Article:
Depression and alcohol use have connection, with some drinking to soothe depression while others become depressed when they do not drink alcohol. Similar to alcohol increasing feelings of aggression, it can increase feelings of depression, which can be mistaken for irritability and anger. Alcohol is, after all, a depressant.
Effects Of Alcohol Abuse On BAC Levels
Once alcohol enters the blood stream, it causes the blood alcohol concentration (BAC) to rise. Although everyone handles alcohol differently, especially those with a very high or very low tolerance, BAC is the closest thing to an objective measure of how intoxicated someone is. In most jurisdictions, a BAC of 0.08 is considered legally intoxicated.
A BAC level of 0.03 to 0.12 generally slightly impacts the body, causing effects such as:
- Mild euphoria
- Shorter attention span
- Poor judgement
- Loss of control in some motor functions
- Slower information processing
When an individual has a BAC of 0.18 to 0.30, there are greater effects, such as:
- Exaggerated emotional expressions, like fear, anger, grief and hostility
A blood alcohol content level of 0.30 to 0.40 is generally indicative of extreme intoxication, and often has extreme effects, such as:
- Poor reflexes or no reflexes
- Blacking out
- Poor breathing and circulation
- Increased vulnerability to assault, loss of control, and other damage
A BAC of 0.40 to 0.50 means that the drinker is in severe danger of deadly consequences such as alcohol poisoning or alcohol overdose. In particular, BACs of 0.45 or higher can result in death.
Effects Of Alcohol Abuse On The Body
Alcohol abuse can create serious medical issues, producing shakiness, nausea and coma. Additionally, alcohol abuse can deeply affect organs and the immune system. Depending on how much someone drinks, he or she may experience short-term effects, long-term effects or both. Physical short-term effects of alcohol abuse include, but are not limited to:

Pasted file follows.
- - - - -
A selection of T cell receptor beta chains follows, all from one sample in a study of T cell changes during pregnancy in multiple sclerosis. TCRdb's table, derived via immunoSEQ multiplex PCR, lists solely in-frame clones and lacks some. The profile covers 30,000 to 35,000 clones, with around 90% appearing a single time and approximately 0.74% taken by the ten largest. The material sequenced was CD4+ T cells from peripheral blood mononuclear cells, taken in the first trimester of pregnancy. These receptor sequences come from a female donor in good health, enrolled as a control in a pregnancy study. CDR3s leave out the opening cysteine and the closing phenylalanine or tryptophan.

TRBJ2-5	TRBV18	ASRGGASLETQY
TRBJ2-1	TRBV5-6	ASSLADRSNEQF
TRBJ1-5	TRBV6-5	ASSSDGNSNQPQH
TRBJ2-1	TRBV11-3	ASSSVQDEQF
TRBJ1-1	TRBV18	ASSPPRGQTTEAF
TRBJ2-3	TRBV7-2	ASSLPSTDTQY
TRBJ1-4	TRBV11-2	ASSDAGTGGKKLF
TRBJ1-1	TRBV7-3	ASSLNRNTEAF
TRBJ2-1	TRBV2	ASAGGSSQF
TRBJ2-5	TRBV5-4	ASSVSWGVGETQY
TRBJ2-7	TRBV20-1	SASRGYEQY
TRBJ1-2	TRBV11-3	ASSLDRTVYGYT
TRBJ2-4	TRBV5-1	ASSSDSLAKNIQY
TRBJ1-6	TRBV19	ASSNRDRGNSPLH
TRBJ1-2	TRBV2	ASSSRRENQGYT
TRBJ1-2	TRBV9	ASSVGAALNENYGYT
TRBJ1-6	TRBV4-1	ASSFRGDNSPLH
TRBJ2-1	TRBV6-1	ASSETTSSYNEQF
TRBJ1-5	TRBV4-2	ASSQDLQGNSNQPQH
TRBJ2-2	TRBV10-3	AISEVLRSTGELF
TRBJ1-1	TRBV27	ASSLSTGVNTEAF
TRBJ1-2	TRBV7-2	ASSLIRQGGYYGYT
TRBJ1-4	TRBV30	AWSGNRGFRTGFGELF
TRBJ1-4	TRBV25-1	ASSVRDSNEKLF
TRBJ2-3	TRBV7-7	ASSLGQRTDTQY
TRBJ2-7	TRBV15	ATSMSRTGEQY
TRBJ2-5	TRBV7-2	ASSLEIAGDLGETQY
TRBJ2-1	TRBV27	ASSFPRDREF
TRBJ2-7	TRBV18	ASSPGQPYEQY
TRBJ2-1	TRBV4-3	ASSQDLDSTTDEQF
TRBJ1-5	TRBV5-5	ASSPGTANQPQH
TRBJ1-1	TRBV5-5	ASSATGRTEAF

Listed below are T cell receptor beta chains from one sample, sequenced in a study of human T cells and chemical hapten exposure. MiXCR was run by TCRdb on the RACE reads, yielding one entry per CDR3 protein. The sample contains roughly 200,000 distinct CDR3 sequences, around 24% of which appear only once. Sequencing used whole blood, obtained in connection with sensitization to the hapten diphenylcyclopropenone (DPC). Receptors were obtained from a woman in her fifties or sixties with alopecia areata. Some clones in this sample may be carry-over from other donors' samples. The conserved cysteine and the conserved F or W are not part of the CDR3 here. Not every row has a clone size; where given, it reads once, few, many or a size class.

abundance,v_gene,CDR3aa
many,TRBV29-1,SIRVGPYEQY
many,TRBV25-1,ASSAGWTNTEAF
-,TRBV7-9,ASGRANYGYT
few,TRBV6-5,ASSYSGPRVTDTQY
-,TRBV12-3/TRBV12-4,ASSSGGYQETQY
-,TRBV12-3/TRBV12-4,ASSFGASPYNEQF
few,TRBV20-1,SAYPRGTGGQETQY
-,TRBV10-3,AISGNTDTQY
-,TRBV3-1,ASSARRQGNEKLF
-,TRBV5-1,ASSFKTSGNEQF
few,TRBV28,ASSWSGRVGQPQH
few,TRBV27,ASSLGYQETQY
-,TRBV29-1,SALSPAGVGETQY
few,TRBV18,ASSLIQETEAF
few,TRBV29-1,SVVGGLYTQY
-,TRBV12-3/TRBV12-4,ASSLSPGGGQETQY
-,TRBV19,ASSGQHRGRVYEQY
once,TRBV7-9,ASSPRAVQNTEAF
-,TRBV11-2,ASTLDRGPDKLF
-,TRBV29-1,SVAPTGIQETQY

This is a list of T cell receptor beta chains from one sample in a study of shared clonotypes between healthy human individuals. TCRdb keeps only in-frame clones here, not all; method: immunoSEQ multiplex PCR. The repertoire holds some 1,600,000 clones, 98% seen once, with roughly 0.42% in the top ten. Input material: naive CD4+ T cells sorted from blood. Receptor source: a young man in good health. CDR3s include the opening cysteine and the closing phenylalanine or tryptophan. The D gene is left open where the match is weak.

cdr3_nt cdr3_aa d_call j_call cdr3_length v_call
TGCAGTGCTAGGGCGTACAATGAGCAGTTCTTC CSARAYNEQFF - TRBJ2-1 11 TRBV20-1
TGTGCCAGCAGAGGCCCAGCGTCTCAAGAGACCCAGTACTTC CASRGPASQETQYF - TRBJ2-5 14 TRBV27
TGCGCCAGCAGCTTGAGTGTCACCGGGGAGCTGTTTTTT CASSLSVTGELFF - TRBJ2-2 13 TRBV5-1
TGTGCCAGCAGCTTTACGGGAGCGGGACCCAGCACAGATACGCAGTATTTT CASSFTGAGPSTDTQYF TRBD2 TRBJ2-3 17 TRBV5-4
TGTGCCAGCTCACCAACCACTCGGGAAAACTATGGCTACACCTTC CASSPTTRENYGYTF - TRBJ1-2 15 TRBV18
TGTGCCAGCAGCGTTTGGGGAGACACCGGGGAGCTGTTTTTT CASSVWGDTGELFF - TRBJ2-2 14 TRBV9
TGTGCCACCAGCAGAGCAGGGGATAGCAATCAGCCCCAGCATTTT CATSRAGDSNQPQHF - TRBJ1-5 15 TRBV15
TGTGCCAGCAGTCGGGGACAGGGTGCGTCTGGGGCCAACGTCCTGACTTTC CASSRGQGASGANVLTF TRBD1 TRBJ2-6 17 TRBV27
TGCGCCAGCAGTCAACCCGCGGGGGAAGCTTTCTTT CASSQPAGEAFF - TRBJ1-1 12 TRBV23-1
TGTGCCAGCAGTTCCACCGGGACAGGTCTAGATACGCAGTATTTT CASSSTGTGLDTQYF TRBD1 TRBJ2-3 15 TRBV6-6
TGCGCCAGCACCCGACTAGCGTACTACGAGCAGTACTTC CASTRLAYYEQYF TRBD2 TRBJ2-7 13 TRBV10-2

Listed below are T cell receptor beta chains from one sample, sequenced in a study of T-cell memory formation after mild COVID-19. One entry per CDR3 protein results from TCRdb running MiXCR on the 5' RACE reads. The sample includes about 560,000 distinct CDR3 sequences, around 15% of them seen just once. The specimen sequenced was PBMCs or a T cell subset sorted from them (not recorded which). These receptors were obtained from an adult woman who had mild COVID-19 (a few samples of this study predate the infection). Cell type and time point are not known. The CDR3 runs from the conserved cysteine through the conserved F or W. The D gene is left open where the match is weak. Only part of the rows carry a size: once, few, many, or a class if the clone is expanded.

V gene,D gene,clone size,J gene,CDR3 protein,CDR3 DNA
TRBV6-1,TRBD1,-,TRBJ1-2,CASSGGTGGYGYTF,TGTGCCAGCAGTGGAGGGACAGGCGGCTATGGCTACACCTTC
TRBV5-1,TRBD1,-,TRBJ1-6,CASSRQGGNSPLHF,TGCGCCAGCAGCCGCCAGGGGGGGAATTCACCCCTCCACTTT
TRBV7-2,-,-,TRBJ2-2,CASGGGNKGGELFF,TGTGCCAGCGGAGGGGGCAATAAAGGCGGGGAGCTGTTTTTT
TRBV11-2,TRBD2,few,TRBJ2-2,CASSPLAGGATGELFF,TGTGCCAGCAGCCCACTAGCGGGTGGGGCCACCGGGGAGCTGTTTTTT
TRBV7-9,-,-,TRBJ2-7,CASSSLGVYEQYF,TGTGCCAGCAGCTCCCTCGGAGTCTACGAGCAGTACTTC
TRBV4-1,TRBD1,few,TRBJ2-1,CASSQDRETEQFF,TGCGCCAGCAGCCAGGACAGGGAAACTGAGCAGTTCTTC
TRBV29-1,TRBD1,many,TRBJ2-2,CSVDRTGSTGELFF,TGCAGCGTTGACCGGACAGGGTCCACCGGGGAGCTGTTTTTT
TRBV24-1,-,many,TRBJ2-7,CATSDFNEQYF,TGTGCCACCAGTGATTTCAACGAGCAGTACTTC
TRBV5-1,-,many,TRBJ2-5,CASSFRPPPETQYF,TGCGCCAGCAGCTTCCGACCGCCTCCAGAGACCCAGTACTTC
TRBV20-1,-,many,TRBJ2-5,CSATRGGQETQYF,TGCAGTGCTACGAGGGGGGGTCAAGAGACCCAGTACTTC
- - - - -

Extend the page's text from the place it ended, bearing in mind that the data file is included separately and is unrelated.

- Bodily injuries from accidents
- Feeling hungover
- Lack of appetite
- Constipation or diarrhea
- Flushed skin
- Slurred speech
- Acid reflux
- Breathing problems
A common effect of alcohol abuse on the body is the deterioration of major organs. Continued exposure to large amounts of alcohol damage organs like kidneys and can also create:
- Cancer risks (throat, mouth, esophagus, colon, liver and breast)
- Hepatitis B and C
- Weight loss or gain
- If pregnant, risk of Fetal Alcohol Spectrum Disorder (FASD) in unborn child
- High blood pressure
- Alcohol withdrawal
- Delirium Tremens (hallucinations)
- Brain and nerve damage
- Fatal and non-fatal overdose
Furthermore, alcohol abuse can complicate pre-existing health conditions. For example, if someone with diabetes has a problem with alcohol abuse, he or she can develop more troubling health-related symptoms. For one, alcohol breaks down as sugar in the body, further increasing someone’s blood glucose level. In diabetics, high blood sugar levels can result in complications like fainting, sweating, blurry vision and irritability. In extreme cases, individuals can go into a diabetic coma.
Find Help Through Recovery
Alcohol abuse can quickly spiral out of control and turn into a full blown addiction. It can also create damaging health risks if not checked. If you or a loved one finds it difficult to curtail his or her alcohol use, treatment may be necessary for recovery. Contact a treatment provider to discuss treatment options today.
Author: Krystina Murray | Last Updated: May 4, 2022
Medical Reviewer: Deborah Montross Nagel